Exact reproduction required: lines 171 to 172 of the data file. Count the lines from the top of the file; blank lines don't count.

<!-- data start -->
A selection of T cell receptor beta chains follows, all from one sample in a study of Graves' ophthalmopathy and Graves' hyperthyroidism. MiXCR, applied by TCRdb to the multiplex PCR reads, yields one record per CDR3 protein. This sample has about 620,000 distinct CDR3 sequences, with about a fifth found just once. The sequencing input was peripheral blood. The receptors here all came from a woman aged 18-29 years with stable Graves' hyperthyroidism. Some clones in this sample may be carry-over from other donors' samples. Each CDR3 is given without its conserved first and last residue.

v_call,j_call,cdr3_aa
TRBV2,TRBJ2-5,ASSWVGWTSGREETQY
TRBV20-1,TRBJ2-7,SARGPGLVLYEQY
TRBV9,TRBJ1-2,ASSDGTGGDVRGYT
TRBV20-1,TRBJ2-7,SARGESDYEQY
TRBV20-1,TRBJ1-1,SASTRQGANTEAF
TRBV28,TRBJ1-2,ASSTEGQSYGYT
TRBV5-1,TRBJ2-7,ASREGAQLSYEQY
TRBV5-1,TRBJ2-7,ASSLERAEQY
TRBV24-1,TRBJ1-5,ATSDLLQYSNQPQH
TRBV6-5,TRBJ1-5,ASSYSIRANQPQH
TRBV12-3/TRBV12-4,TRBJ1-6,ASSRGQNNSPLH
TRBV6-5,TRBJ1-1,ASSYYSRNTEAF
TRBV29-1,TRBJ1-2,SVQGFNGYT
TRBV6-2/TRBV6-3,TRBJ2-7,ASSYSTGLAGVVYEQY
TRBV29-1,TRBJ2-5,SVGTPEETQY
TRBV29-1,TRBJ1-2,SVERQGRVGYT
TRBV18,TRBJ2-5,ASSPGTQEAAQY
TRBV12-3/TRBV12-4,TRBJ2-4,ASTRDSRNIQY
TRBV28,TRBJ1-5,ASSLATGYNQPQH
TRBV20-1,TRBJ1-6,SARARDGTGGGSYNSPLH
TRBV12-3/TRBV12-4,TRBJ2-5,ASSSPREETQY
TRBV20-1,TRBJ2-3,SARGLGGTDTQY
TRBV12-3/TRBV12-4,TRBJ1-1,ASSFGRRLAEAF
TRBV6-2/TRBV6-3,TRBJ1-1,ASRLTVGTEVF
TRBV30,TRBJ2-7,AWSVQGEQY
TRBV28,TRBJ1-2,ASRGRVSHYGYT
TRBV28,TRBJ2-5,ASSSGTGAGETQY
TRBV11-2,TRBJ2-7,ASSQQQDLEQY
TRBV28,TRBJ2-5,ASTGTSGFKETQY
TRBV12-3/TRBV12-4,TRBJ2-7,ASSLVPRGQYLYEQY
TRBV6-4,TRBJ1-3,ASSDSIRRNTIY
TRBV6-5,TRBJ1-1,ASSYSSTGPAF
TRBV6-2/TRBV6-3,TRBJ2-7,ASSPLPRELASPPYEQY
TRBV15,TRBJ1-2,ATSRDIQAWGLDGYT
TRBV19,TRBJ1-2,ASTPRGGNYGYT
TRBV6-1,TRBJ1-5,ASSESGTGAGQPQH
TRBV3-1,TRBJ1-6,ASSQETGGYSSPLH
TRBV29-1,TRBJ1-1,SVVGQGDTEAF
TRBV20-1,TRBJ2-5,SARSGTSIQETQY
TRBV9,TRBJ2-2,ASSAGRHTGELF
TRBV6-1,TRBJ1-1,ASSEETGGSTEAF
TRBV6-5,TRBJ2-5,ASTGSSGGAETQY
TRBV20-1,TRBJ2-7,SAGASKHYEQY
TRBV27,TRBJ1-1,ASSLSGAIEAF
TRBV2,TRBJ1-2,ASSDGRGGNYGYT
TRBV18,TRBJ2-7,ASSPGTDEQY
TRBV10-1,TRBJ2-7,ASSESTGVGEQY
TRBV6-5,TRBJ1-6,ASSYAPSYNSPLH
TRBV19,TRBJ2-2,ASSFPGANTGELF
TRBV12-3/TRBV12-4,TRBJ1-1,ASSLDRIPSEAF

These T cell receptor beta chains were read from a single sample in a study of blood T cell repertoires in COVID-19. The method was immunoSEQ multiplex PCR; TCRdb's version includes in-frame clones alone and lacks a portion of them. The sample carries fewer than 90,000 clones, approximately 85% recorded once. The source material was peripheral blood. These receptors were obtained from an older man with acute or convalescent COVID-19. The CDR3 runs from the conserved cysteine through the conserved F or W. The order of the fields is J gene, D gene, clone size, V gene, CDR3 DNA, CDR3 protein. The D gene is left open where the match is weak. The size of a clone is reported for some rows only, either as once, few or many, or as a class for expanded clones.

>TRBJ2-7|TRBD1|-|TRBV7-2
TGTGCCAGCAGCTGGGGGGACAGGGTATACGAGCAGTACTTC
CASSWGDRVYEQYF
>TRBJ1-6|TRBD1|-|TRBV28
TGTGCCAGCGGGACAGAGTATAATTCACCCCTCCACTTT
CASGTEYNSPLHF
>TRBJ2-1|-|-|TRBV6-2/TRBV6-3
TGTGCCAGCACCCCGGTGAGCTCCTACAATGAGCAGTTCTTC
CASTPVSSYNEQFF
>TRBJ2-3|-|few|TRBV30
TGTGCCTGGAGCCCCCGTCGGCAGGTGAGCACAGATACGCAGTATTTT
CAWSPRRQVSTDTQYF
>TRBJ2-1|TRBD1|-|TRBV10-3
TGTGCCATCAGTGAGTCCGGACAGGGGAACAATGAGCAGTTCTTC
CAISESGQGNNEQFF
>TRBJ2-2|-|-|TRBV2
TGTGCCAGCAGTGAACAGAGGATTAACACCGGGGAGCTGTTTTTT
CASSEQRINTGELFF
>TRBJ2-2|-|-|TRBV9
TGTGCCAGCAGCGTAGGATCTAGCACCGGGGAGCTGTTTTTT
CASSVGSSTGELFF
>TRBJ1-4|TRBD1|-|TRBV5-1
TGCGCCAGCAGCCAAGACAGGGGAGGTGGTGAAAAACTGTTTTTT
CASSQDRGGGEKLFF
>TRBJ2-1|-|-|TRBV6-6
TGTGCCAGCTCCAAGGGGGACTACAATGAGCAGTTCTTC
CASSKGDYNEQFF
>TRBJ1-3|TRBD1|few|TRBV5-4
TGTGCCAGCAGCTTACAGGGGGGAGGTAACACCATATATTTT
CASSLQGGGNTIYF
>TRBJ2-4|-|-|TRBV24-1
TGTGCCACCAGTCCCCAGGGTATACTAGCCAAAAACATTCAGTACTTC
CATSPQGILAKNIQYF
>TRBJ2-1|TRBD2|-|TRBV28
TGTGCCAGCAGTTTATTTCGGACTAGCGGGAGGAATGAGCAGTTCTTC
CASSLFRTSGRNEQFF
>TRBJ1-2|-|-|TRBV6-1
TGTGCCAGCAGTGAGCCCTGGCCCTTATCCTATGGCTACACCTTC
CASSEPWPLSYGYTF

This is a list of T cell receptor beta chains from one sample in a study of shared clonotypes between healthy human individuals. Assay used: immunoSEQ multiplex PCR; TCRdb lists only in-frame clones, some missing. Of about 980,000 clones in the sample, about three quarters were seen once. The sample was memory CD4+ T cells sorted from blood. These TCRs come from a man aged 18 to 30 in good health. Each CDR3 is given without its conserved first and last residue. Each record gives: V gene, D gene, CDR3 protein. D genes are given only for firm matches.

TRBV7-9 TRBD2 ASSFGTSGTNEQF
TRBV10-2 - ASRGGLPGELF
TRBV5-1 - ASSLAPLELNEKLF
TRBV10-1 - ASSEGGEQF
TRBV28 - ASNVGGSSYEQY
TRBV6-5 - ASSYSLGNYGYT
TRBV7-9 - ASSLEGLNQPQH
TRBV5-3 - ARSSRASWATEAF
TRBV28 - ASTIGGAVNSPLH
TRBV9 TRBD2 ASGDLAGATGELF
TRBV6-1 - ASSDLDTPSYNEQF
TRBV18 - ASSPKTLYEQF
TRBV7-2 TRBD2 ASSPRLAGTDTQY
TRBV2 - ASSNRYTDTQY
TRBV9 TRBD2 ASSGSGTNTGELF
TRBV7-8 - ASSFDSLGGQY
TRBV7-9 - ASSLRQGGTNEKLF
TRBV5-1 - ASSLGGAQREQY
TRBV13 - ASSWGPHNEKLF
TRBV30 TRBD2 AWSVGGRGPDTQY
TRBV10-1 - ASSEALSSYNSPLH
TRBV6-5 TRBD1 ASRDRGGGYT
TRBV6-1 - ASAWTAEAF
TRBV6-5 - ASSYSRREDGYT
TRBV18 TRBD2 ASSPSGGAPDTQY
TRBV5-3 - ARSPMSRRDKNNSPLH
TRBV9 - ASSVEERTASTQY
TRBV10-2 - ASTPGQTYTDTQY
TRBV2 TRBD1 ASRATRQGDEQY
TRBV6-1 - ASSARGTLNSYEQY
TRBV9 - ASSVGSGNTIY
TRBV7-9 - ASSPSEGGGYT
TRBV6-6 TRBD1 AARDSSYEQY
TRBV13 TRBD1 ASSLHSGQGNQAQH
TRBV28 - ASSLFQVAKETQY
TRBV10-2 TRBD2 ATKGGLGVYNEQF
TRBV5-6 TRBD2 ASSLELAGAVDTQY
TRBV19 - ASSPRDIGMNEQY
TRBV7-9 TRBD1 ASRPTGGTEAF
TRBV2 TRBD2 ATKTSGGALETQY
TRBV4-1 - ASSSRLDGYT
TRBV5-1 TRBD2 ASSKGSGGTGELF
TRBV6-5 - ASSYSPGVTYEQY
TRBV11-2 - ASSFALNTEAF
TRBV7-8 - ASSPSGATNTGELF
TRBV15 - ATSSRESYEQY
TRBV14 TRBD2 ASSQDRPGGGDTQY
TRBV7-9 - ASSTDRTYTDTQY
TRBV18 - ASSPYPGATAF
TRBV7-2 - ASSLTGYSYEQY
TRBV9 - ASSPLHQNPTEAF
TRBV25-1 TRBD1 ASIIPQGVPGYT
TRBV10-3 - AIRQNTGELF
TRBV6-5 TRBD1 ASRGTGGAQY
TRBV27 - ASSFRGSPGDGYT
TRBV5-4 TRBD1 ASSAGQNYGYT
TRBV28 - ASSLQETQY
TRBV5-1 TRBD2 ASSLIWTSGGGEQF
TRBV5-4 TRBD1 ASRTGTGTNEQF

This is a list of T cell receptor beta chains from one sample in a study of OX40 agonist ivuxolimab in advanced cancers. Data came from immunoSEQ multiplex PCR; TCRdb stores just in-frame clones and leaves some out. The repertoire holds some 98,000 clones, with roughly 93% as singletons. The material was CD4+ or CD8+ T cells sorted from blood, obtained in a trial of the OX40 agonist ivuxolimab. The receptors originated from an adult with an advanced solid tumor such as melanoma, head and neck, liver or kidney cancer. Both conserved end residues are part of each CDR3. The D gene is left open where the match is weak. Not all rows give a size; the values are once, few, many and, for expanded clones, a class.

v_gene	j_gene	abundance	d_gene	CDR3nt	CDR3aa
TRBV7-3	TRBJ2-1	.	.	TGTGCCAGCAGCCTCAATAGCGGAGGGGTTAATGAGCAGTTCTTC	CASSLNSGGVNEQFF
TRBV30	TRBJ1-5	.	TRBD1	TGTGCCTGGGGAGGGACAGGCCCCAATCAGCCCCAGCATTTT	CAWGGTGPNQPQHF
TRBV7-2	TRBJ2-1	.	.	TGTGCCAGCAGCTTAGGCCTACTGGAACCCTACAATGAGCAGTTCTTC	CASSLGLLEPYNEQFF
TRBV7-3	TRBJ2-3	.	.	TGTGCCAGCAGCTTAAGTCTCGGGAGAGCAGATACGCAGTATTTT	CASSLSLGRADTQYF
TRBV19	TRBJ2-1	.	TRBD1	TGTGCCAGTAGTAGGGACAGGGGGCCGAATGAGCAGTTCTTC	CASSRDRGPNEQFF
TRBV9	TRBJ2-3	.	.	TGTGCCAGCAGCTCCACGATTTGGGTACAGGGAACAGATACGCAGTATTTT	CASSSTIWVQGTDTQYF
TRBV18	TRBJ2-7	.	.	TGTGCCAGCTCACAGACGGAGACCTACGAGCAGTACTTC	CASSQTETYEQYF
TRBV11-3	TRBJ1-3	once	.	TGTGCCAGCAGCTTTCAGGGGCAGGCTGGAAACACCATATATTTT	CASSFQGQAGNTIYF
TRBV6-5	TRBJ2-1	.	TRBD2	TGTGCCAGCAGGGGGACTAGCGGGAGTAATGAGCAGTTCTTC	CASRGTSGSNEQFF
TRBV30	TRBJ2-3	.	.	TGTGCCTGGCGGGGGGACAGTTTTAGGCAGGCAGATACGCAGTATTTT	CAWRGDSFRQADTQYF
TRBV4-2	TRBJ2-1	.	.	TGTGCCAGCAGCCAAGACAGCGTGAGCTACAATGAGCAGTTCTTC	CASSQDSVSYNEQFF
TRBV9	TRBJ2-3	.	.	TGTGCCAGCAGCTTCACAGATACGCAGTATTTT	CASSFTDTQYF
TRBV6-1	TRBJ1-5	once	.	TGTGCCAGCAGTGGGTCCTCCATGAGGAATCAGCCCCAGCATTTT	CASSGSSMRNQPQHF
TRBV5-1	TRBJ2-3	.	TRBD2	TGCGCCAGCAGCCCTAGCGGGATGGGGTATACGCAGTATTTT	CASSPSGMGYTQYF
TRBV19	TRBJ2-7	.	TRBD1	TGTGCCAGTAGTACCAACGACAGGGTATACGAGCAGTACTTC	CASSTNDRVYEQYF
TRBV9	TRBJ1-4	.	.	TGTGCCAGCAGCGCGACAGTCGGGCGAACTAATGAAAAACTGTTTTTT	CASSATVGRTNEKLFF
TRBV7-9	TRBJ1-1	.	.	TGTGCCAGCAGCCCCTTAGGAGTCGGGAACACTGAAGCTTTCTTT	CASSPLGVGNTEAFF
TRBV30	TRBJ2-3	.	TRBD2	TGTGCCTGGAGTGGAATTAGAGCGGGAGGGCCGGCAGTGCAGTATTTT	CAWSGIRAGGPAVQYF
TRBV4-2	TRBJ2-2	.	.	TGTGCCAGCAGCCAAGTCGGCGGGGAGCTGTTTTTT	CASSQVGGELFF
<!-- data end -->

TRBV7-9	TRBJ1-1	.	.	TGTGCCAGCAGCCCCTTAGGAGTCGGGAACACTGAAGCTTTCTTT	CASSPLGVGNTEAFF
TRBV30	TRBJ2-3	.	TRBD2	TGTGCCTGGAGTGGAATTAGAGCGGGAGGGCCGGCAGTGCAGTATTTT	CAWSGIRAGGPAVQYF